Team saves Elizabeth neighborhood
A swiftwater rescue team came to the aid of Elizabeth residents on Wednesday morning as heavy rains overflowed Fallen Timber Run.
Six families were evacuated from residences along Cemetery, Irwin and Polk streets. One elderly couple refused to leave their Polk Street home, but sent their dog out with firefighters and police for lodging at Riverside Veterinary Hospital in downtown Elizabeth.
Snuffy, a beagle that recently had surgery, was put into a carrier and onto a utility wagon that was used to pull him away from the flooded terrain.
The woman watched as authorities pulled her pup to safety, and swiftwater crews stood in awe as she stood her ground.
“People don't understand,” Glassport Citizens Hose Co. No. 1 Chief Wayne Lewis said. “Never underestimate water. Look around here at all of the damage water can do. Fences, picnic areas, roads — they're gone.”
Lewis, also the Mon-Yough river supervisor for Allegheny County's Swiftwater/Flood Response Team, said crews advised residents of the dangers that come with flooding.
“There was a huge amount of fast-moving water that came through here, and we anticipate there will be more,” he said. “This ground can't take more water.”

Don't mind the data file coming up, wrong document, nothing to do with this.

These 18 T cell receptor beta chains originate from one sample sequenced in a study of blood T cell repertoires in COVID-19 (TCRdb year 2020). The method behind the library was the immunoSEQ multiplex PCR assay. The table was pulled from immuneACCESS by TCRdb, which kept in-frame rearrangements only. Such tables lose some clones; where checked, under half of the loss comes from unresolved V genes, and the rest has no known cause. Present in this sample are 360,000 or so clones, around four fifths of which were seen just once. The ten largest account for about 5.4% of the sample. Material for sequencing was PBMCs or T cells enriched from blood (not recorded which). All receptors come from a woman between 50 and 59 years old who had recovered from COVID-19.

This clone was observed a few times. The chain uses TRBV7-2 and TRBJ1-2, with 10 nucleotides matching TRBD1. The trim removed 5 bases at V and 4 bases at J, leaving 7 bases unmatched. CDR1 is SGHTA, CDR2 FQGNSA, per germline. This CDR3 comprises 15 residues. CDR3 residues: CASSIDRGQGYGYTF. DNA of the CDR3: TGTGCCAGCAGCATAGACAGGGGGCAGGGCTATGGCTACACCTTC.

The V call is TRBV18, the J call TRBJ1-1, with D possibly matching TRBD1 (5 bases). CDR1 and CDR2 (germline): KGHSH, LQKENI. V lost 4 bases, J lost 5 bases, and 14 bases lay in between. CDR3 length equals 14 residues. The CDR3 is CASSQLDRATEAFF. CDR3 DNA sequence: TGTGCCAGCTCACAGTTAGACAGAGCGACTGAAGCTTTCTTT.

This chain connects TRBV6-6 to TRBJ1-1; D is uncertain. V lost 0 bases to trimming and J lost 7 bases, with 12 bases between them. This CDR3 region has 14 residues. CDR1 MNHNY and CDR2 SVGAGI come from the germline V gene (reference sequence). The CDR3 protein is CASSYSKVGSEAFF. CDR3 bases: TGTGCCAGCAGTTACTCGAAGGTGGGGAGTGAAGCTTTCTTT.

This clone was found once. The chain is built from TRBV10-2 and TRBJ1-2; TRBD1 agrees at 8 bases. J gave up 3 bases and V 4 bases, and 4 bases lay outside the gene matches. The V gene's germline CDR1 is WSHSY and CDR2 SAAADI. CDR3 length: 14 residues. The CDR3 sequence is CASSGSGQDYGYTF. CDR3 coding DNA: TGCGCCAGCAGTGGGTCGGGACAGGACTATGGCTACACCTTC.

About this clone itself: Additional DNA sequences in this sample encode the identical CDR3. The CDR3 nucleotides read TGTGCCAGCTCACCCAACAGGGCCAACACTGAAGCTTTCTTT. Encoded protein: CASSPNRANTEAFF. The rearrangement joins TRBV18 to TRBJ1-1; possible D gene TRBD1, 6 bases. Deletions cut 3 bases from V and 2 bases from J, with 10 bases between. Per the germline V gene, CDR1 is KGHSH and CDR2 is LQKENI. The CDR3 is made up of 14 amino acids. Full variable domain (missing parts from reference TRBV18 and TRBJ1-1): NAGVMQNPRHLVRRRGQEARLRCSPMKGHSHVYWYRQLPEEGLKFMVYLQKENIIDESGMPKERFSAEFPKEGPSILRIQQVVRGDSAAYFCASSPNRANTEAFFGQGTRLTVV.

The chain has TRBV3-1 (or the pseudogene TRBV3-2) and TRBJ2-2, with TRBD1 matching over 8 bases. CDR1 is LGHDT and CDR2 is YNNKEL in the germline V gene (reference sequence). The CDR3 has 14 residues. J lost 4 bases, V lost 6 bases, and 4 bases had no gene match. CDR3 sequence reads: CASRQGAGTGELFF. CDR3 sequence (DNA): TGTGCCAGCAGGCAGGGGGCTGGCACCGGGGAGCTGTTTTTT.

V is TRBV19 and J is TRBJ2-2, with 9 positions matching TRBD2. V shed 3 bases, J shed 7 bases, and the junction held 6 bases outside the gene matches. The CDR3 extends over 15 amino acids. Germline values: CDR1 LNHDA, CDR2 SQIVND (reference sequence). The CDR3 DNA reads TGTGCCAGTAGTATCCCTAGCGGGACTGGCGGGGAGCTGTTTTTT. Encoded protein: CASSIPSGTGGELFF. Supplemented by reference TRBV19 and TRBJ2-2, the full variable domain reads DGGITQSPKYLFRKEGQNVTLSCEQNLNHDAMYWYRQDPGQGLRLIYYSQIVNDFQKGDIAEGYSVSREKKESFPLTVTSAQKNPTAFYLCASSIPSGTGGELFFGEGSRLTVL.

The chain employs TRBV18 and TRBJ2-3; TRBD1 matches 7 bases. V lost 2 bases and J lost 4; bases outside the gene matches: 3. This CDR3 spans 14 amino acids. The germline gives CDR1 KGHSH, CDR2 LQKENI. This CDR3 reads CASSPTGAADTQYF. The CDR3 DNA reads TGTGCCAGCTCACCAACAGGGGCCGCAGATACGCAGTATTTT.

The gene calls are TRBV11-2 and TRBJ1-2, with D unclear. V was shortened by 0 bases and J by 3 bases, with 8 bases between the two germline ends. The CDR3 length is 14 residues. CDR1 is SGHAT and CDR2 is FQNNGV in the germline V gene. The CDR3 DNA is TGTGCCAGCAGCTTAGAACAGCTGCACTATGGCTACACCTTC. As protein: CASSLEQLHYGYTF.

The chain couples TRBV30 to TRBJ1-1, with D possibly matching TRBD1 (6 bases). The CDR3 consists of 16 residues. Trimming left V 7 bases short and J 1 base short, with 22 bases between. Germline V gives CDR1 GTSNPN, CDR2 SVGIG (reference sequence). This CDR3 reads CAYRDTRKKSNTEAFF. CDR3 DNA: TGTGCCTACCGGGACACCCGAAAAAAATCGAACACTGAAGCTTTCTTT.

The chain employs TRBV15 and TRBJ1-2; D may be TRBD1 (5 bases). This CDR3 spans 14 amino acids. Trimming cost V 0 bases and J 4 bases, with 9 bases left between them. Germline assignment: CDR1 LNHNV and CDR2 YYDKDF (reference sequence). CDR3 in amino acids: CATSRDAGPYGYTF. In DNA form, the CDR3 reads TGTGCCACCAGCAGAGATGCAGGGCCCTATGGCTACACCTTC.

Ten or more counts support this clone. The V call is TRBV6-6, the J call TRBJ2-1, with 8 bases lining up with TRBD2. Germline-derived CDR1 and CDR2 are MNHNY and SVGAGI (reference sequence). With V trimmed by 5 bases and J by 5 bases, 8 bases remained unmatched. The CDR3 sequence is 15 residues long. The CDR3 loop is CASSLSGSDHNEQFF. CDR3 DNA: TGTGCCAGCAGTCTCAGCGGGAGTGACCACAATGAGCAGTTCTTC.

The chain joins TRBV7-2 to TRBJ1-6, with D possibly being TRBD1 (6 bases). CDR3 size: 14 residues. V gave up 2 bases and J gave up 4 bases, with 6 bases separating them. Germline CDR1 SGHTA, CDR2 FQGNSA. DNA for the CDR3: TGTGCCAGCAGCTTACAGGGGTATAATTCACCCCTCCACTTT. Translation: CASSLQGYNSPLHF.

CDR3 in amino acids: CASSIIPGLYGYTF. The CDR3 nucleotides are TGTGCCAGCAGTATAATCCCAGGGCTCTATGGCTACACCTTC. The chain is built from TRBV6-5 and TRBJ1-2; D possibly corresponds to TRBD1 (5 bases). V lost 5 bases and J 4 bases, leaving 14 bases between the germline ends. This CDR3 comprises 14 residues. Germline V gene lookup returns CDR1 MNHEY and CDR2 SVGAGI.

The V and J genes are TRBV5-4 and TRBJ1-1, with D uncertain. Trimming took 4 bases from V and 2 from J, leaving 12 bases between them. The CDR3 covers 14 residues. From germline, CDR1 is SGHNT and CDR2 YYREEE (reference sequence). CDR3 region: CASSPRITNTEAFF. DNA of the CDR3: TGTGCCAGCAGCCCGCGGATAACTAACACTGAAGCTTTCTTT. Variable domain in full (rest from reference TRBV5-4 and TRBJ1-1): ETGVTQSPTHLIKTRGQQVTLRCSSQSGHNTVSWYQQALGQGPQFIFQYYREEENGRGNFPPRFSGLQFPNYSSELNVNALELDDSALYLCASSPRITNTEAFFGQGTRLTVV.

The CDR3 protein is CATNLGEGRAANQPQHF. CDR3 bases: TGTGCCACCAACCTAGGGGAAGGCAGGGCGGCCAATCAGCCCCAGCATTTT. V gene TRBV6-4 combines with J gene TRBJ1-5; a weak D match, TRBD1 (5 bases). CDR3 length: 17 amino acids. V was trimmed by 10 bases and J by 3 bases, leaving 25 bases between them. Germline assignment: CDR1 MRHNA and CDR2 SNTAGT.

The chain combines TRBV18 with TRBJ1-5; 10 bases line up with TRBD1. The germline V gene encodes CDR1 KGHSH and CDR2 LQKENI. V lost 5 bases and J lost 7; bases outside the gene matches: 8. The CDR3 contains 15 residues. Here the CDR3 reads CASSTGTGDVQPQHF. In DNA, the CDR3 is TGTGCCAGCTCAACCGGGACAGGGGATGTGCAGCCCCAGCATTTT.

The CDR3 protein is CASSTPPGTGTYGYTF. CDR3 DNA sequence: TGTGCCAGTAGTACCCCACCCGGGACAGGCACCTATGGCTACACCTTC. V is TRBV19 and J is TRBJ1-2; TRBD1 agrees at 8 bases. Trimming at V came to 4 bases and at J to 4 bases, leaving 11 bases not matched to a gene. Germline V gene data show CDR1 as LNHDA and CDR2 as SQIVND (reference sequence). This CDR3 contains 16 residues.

Hayley Brown, who will be a senior at Elizabeth Forward when classes resume and has lived in the neighborhood her whole life, was among those evacuated.
“Usually, our basement floods up to the second step at the bottom,” she said. “The creek will get high and water will come up through manholes in the road, but it's never like this. We've never had to leave our home.”
Elizabeth council president Monica Glowinski arrived on scene after waters receded.
“I've been in contact with our borough police all morning,” Glowinski said. “What they described and the pictures they sent — I don't think it portrayed what has happened here. It looks like a river has divided our town.”
Rainwater rushed from a nearby hillside into the creek and onto the roadways. Fast-moving water and debris cracked the roadway and washed away chunks of asphalt.
Elizabeth fire Chief Chad Rager was on scene when Wednesday's first storm began, dropping nearly 2 inches of water during morning rains.
“This area was all clear with the first storm,” Rager said. “When the second storm came through, it was 10 times worse than the first. All of these homes and this whole street were full of water.”
Utility crews and public works staff worked all day to clear debris and secure the scene. With rain holding off for most of the afternoon, Rager was worried that the worst was still on its way.
“They are calling for more storms, and they're supposed to be severe,” he said. “We've got guys designated for this area. They'll be watching it all night.”
Jennifer R. Vertullo is a staff writer for Trib Total Media. She can be reached at 412-664-9161, ext. 1956, or email@example.com.